Hong pointed out that the Shanghai Composite Index has traded within an increasingly tighter range over the past 15 years. Its 750-day moving average, which captures the market’s ups and downs over the previous three-year period, peaked in early 2010 and has failed to set new highs ever since. The same is true of Hong Kong’s Hang Seng China Enterprise Index. Things will probably get worse, Hong warned.

“The growth model determines how high stock markets can go,” Hong said. “Just like a jumbo jet cannot take off on short runways.”

Hong’s predictions about the Chinese market have proven accurate in the past, helping him build a reputation as an objective strategist worth following. He maintains a very active profile on Twitter, where he writes in both Chinese and English to almost 84,000 followers. One prescient call came on June 16, 2015, when he told Bloomberg Television that China’s surging equities were in a bubble and the chances of a market crash were increasing. The Shanghai Composite Index went on to lose about half its value by the time it set a four-year low in early 2019.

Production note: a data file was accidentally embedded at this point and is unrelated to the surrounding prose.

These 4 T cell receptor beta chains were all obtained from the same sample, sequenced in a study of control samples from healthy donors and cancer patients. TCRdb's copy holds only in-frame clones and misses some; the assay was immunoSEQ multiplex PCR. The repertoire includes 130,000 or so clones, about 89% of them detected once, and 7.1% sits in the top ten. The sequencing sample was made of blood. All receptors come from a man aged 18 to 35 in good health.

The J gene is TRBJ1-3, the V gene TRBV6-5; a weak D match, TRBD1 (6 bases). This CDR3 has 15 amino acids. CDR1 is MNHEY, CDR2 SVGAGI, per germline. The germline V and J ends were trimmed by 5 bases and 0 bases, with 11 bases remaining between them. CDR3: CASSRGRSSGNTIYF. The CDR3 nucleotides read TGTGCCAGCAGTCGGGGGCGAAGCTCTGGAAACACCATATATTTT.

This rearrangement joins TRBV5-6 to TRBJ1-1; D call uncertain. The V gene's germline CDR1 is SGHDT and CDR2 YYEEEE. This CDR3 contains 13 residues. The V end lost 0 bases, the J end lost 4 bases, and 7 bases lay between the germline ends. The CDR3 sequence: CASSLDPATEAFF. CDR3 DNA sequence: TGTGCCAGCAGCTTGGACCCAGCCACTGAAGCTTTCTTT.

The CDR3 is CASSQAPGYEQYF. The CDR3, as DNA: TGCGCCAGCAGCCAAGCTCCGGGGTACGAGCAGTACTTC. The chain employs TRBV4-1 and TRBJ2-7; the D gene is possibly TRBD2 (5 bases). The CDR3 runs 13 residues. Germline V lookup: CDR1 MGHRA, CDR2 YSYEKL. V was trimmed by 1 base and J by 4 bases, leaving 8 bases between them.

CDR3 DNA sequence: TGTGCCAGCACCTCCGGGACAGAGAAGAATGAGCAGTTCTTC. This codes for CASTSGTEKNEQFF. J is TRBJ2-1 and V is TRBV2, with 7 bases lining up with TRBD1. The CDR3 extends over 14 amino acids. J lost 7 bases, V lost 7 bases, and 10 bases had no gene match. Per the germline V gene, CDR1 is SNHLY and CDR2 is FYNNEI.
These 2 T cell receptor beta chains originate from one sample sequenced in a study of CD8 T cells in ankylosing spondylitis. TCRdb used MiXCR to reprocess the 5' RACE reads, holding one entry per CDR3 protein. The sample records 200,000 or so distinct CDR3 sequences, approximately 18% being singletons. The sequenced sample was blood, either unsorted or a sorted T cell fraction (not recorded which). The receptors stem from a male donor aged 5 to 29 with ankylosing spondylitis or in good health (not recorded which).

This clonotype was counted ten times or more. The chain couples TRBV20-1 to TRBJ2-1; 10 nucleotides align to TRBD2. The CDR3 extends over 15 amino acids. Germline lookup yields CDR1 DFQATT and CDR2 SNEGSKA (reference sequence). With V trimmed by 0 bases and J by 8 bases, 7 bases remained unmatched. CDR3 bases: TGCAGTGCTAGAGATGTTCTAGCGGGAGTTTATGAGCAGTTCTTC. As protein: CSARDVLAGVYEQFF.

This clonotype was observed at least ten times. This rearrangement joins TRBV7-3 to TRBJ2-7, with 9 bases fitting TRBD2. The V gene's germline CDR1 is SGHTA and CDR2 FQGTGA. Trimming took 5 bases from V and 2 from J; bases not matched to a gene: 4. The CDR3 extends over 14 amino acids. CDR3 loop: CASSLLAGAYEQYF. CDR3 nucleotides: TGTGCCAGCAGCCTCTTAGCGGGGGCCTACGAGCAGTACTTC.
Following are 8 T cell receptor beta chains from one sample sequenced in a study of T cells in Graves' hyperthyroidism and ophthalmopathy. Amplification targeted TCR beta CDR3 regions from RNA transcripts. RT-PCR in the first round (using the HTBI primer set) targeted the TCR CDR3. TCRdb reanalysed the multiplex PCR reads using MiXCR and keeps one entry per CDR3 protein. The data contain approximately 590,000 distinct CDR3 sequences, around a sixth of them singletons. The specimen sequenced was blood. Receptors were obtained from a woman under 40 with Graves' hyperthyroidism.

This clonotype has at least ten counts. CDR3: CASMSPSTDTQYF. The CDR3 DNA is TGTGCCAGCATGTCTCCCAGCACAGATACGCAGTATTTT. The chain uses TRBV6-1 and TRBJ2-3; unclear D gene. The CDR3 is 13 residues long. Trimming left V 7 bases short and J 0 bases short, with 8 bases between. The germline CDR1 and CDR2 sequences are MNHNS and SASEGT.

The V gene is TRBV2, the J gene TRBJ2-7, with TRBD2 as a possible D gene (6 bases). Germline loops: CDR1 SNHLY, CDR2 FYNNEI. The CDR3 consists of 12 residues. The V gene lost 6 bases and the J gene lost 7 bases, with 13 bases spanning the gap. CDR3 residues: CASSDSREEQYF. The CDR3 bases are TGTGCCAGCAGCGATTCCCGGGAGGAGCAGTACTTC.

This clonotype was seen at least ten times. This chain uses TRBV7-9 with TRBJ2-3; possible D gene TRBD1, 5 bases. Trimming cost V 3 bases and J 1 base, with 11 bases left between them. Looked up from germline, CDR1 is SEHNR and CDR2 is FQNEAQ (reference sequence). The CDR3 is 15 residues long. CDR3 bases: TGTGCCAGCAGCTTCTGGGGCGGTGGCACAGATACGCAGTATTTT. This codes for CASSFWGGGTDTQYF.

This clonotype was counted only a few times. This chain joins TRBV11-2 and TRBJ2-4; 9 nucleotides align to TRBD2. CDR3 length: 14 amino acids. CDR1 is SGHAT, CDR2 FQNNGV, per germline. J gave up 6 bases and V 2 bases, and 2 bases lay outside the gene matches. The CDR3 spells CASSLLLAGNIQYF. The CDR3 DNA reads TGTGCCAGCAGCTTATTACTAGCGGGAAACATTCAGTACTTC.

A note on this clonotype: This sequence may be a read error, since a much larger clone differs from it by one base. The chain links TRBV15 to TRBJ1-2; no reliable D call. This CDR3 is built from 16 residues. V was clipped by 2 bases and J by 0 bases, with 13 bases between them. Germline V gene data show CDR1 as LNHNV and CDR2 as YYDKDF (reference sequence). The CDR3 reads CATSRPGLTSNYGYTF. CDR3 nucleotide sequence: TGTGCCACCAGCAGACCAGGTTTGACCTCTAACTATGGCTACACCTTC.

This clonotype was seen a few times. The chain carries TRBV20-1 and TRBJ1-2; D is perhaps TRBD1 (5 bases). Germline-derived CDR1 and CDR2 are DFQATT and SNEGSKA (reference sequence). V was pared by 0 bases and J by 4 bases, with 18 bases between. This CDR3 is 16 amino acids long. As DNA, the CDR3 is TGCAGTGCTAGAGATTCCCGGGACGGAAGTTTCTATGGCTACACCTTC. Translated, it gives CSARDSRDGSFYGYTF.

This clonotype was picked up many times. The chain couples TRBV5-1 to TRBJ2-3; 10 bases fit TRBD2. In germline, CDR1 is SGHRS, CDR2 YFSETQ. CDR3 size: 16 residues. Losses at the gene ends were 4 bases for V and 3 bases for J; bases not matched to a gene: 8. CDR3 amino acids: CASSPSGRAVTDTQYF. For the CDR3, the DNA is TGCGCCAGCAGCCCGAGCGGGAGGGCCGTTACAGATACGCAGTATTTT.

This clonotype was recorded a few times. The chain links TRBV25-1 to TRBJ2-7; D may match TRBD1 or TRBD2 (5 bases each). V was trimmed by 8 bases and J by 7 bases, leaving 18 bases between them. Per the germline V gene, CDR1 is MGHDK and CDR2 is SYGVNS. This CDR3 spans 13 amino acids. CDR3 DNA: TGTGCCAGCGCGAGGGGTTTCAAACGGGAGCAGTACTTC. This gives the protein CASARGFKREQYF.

Property Addiction

Hong’s main concern at the moment is China’s too-big-to-fail property sector. Construction and property sales have been the biggest engines of economic growth since President Xi Jinping came to power a decade ago. Home prices skyrocketed — surging sixfold over the past 15 years — as an emerging middle class flocked to property as one of the few safe investments available. The relationship between the real-estate sector and China’s gross-domestic-product growth strengthened over the past dozen years, with a “significant link” emerging after 2010, the Bank for International Settlements said in its 2022 annual economic report.

Yet chaos in the housing market this year, including mass boycotts of mortgage payments from buyers who have yet to see homes completed by struggling developers, has triggered state intervention to fend off greater damage to China’s financial system. China may allow homeowners to temporarily halt mortgage payments on stalled projects without incurring penalties, people familiar with the matter told Bloomberg last month, as authorities race to prevent the crisis from upending the world’s second-largest economy.